MSUToday
Published: Aug. 3, 2015

Septic tanks aren't keeping poo out of rivers and lakes

Contact(s): Mackenzie Kastl Media Communications office: (517) 884-8048 mackenzie.kastl@cabs.msu.edu, Joan Rose Fisheries and Wildlife office: (517) 432-4412 rosejo@msu.edu

The notion that septic tanks prevent fecal bacteria from seeping into rivers and lakes simply doesn’t hold water, says a new Michigan State University study.

Water expert Joan Rose and her team of water detectives have discovered freshwater contamination stemming from septic systems. Appearing in the Proceedings of the National Academy of Sciences, the study is the largest watershed study of its kind to date, and provides a basis for evaluating water quality and health implications and the impact of septic systems on watersheds.

“All along, we have presumed that on-site wastewater disposal systems, such as septic tanks, were working,” said Rose, Homer Nowlin Endowed Chair in Water Research. “But in this study, sample after sample, bacterial concentrations were highest where there were higher numbers of septic systems in the watershed area.”

Until now, it was assumed that the soil could filter human sewage, and that it works as a natural treatment system. Discharge-to-soil methods, a simple hole dug in the ground under an outhouse, for example, have been used for many years. Unfortunately, these systems do not keep E. coli and other pathogens from water supplies, Rose said.

“For years we have been seeing the effects of fecal pollution, but we haven’t known where it is coming from,” she said. “Pollution sources scattered in an area – called non-point – have historically been a significant challenge in managing water quality.”

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The researchers used source-tracking markers, a novel method Rose calls “CSI (Crime Scene Investigation) for water,” to sample 64 river systems in Michigan for E. coli and the human fecal bacteria B-theta. Advances in source-tracking allow water scientists to track down the origin of non-point pollution more accurately than ever before.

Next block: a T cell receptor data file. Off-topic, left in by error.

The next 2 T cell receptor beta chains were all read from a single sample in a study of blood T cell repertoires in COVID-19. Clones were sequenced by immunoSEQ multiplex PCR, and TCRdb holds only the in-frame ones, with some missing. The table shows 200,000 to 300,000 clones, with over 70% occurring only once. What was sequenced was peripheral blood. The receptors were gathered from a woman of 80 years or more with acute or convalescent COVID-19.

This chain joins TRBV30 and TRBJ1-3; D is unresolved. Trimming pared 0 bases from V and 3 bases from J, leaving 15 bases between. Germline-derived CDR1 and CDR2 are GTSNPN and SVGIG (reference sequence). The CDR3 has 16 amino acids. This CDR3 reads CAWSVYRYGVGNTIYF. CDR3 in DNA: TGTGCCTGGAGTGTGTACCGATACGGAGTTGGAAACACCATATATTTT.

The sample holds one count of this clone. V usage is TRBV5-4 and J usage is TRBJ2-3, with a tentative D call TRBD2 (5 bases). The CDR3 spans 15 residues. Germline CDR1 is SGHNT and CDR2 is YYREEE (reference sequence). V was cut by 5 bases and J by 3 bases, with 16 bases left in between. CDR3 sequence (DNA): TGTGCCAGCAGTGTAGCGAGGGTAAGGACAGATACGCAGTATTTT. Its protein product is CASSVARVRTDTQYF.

Michigan, Florida and South Carolina, as well as resort areas near lakes all across the United States, rely heavily on septic tanks for human sewage. Though each state regulates septic tanks differently, more needs to be done in order to ensure humans are not contaminating surface waters by using septic tanks.

Continuing to use long-trusted methods of waste disposal systems may come at a hefty price, added Rose. The Environmental Protection Agency’s latest survey for capitol improvement identifies the need to invest $298 billion over the next 20 years on wastewater and stormwater infrastructure to meet the Clean Water Act public safety goals of swimmable and fishable waters.

“This study has important implications on the understanding of relationships between land use, water quality and human health as we go forward,” she said. “Better methods will improve management decisions for locating, constructing and maintaining on-site wastewater treatment systems. It’s financially imperative that we get it right.”

This research was supported by grants from National Oceanic and Atmospheric Administration (Tipping Points Great Lakes Environmental Research Lab) and EPA (112013 and 118539). Contributing scientists were Marc Verhougstraete, College of Public Health, University of Arizona; Sherry Martin, Anthony Kendall and David Hyndman, Department of Geological Sciences, MSU.

Joan B. Rose, Homer Nowlin Chair in water research, Michigan State University. Photo by K.A. Stepnitz

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